Abstract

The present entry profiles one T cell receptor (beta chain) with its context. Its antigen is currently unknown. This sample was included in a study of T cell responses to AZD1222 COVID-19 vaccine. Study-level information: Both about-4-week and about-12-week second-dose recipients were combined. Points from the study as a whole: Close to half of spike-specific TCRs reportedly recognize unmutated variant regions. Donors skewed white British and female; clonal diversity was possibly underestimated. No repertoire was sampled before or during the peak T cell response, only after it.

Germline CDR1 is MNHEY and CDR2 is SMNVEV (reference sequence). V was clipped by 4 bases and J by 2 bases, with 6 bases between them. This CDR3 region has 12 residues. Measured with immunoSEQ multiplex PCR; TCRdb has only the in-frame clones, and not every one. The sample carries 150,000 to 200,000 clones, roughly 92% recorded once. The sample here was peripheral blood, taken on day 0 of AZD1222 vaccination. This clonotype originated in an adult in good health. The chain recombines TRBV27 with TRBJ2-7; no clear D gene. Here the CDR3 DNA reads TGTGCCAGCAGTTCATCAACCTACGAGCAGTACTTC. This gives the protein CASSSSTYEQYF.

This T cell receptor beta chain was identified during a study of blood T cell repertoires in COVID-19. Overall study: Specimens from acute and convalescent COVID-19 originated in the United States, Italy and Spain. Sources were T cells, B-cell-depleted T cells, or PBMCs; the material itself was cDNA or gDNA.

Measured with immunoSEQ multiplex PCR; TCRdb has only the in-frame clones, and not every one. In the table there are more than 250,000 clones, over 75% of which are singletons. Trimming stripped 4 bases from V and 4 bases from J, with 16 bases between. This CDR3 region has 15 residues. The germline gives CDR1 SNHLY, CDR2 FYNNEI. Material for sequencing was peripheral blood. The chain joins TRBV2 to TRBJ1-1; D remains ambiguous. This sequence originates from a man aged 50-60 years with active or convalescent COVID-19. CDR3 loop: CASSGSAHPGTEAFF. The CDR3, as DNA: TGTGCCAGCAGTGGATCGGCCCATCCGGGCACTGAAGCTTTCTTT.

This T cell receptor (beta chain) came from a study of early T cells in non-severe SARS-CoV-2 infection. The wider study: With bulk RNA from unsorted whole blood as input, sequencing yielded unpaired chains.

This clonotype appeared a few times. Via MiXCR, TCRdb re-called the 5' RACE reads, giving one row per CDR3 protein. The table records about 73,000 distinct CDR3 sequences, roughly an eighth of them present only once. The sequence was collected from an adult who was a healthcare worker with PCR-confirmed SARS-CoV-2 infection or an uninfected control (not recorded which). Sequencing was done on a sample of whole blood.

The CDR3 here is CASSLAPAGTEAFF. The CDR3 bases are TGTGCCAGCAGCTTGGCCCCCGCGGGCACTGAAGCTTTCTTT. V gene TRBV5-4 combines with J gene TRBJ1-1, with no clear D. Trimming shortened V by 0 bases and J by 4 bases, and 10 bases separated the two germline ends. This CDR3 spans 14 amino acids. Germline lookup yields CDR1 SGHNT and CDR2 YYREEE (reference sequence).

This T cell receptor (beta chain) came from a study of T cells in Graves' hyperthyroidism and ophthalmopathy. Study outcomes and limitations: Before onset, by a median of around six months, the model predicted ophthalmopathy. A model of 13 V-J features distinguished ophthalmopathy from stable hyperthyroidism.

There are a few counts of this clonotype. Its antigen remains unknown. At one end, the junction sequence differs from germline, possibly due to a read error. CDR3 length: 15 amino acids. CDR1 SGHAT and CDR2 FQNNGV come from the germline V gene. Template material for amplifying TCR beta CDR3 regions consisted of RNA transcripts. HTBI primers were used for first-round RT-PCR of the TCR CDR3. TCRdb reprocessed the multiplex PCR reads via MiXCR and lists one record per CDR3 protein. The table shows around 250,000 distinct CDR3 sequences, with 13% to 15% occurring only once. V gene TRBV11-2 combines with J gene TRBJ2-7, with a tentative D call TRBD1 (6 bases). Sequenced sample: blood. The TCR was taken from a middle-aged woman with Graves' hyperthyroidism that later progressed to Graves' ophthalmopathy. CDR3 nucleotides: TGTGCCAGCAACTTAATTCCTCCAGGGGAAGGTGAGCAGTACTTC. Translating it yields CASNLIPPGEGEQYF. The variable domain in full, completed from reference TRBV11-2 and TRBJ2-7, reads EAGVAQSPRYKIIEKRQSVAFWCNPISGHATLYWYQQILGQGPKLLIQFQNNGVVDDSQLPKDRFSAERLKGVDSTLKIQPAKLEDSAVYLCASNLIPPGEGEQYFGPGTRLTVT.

A major moraine system developed by outlet glaciers of the Laurentide Ice Sheet on coastal mountains of Bylot Island provides a basis for reconstructing paleoglacier surfaces and estimating basal shear stresses within the ice. The system, named Eclipse moraine, lies between elevations of 100 and 500 m asl and can be traced almost continuously over distances of 50–70 km. Where the glaciers flowed inland within valleys, the outline of the moraine on valley walls is used to portray the profile of the glacier along the valley median. If ideal plastic flow is assumed, ice thicknesses and surface slopes derived from the reconstructed profiles indicate yield stresses of about 125 ± 46 kPa. Reconstructed profiles of the main outlet glaciers entering Baffin Bay from Lancaster Sound and Pond Inlet indicate lesser yield stresses of about 55–80 kPa, respectively, within the channels; estimates are 35–60 kPa if isostatic depression is assumed. Calculations indicate mat basal shear stresses in the channels were near the low end of the range characteristic of modern ice sheets and ice caps.

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